jueves, 18 de septiembre de 2014

Fala aê

I've just recently started (over) with my study of Brazilian Portuguese.  And just a few weeks ago I had a chance encounter with a brasileira (Brazilian woman), the waitress, in a restaurant, so I got the chance to put what little Brazilian Portuguese I've learned so far to the test. 

So what did I learn?  For starters that I need to learn a lot more Portuguese.  But that aside, I did learn how to order an unsweet tea.

Quero um chá sem açúcar
I want an unsweet tea

Well, Literally that means "I want tea without sugar", if we want to get all technical about it.  But I think the figurative translation I gave sounds better.

I asked the waitress what her name was using como se chama?, and she explained to me that while that is indeed the correct way to ask someone their name, it was very formal and recommend I go with Como eu seu nome instead.  Too bad I didn't ask her how to say waitress.  Oh well, there's always next time.

Besides my chá (tea), I ordered a black bean wrap and I asked her how to translate that to Portuguese.  To be honest, I really didn't expect there to be a good translation, but she suggested that the closest translation might be a sandwich natural, which she described as various types of open-faced sandwiches in Brazil.    I Googled "sandwich natural" looking for fotos (pictures), and the results I got were spot on with her descriptions.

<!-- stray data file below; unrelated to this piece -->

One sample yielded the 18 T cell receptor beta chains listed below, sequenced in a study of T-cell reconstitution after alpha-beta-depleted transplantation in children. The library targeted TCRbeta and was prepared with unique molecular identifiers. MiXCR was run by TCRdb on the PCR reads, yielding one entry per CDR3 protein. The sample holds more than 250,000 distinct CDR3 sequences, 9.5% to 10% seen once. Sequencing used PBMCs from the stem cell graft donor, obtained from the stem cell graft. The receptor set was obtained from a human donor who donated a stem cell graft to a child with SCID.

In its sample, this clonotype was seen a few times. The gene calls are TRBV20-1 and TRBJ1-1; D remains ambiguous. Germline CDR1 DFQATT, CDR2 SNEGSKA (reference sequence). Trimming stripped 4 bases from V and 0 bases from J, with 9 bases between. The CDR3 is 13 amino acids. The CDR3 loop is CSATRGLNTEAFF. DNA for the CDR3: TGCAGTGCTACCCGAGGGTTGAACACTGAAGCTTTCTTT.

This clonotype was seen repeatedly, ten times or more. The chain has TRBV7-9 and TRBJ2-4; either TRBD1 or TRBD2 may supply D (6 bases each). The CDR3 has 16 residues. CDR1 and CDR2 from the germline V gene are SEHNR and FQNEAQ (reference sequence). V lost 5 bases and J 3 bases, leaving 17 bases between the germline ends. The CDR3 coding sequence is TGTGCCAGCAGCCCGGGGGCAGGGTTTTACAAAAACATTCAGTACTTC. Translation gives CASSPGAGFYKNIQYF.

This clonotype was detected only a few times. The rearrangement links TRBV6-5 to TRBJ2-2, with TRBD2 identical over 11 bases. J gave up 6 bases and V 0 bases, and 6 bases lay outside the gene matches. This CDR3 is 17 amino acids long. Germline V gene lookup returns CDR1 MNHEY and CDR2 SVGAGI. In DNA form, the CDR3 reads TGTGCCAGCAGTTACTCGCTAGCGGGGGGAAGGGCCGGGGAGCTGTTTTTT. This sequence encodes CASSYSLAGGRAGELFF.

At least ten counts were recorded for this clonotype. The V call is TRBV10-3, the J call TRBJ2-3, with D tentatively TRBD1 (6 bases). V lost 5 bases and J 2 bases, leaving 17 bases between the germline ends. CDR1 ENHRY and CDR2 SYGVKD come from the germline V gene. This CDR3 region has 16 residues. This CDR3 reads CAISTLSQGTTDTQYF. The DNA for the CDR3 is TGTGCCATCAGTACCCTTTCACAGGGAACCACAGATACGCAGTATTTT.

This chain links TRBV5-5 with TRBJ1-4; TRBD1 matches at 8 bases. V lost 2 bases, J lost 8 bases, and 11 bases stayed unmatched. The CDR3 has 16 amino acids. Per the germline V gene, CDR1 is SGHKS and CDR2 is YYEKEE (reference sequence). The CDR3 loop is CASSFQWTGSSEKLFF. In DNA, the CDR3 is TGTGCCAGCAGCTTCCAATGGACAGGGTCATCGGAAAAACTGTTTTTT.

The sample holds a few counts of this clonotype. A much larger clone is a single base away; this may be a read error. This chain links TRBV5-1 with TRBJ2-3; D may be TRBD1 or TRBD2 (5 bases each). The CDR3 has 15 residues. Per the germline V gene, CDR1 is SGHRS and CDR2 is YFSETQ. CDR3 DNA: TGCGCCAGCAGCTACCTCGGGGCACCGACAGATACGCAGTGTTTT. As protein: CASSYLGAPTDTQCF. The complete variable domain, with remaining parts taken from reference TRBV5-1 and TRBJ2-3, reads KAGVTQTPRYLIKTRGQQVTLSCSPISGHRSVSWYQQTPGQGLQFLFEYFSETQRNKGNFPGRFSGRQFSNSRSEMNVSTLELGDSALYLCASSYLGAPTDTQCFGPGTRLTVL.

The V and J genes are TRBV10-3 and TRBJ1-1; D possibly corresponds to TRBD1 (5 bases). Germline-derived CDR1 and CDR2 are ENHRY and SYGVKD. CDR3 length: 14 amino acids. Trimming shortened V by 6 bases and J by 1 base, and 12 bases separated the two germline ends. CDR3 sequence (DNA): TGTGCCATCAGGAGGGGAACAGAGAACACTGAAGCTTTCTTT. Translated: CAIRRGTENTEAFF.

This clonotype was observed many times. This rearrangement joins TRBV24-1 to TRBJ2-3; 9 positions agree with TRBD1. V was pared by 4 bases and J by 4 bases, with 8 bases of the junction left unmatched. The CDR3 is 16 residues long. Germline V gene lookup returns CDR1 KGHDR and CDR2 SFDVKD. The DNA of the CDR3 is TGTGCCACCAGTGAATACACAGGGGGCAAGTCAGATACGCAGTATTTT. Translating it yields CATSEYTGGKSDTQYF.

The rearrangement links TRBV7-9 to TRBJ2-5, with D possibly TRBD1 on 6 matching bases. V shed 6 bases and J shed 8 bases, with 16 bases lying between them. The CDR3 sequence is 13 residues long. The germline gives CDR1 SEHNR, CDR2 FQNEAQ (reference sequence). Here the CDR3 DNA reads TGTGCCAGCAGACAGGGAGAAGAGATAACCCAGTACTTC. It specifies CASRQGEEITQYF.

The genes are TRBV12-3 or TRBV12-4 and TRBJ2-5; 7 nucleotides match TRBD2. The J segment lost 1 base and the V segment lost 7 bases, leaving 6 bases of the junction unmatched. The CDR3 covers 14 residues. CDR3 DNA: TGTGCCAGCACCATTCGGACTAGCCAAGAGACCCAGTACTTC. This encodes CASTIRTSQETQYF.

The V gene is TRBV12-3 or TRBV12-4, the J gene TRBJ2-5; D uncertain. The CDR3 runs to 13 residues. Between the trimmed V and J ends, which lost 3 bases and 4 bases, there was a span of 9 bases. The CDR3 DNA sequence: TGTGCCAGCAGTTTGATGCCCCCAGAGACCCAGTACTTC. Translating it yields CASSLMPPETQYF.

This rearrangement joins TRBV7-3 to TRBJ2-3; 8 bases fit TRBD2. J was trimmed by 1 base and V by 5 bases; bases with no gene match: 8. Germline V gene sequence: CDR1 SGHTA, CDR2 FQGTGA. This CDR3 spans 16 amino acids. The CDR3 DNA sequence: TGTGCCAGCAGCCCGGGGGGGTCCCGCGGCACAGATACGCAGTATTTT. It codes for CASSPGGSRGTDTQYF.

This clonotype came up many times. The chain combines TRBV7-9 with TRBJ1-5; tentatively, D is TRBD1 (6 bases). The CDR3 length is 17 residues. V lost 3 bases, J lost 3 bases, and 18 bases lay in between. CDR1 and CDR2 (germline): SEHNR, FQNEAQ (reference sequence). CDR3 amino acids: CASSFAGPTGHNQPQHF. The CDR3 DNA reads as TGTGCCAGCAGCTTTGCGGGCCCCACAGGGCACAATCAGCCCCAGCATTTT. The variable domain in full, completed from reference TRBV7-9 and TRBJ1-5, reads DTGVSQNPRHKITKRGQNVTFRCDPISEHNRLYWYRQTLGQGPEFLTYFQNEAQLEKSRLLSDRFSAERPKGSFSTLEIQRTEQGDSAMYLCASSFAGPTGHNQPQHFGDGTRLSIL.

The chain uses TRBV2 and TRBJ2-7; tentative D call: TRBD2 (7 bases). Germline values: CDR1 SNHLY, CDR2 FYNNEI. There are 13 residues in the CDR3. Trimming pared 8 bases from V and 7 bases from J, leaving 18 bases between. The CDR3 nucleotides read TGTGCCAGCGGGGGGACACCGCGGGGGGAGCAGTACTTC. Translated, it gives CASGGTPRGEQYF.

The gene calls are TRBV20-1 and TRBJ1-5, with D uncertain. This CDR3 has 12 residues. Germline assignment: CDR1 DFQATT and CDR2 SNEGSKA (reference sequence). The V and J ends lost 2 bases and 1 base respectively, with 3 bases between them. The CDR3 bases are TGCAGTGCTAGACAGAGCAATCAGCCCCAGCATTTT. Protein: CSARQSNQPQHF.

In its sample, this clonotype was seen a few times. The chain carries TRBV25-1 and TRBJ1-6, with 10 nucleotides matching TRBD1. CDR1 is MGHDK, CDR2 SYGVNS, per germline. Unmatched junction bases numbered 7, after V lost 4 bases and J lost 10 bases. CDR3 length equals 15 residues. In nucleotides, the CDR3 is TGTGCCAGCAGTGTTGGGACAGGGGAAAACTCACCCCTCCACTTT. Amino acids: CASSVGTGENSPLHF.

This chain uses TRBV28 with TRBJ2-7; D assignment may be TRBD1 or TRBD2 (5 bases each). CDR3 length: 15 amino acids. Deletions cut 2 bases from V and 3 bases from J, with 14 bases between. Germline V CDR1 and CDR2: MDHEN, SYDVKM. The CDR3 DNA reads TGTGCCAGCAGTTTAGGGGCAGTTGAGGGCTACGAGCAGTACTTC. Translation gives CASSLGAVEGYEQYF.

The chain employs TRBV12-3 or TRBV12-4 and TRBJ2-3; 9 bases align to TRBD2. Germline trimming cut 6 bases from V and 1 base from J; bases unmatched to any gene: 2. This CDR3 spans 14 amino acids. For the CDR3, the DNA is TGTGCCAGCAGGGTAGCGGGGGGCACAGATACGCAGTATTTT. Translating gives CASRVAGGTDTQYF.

While this foto matched the description of a wrap, my Google search also revealed a variety of pictures of traditional sandwiches, hamburgers, etc as well.  Apparently there is more than one type of sandwich natural. I guess I'll have to go to Brazil to solve this mystery.  Or maybe I'll start with a local Brazilian Restaurant.

Anyway, I ended up needing a to go box, and to ask for that you can say:


Posso ter uma caixa pra levar?
Can I have a to go box?

 I didn't actually know that, so that was something else I learned.  

I asked her numerous questions, but the last thing I asked her was to teach me something really cool, and she came up with the expression fala ae.

Fala ae 
What's up?




Apparently there's more than one spelling.  As I was trying to learn a little more about expression I came across fala aí as well.  And that made me think about the expression e aí I learned some time ago.

When I first came across this expression, e aí, I was told it means "what's up?", or something very close to that.  It's an informal greeting.  Later I came across this video from Street Smart Brazil that gave me some more insight, so hopefully you'll find it helpful as well.


I mentioned I asked my waitress numerous questions.  Well, she was kind enough to write down nearly everything we talked about.  Here are my notes for your viewing pleasuring.



 That's it for today.  I hope you enjoyed this post and learned something new.

Até logo!

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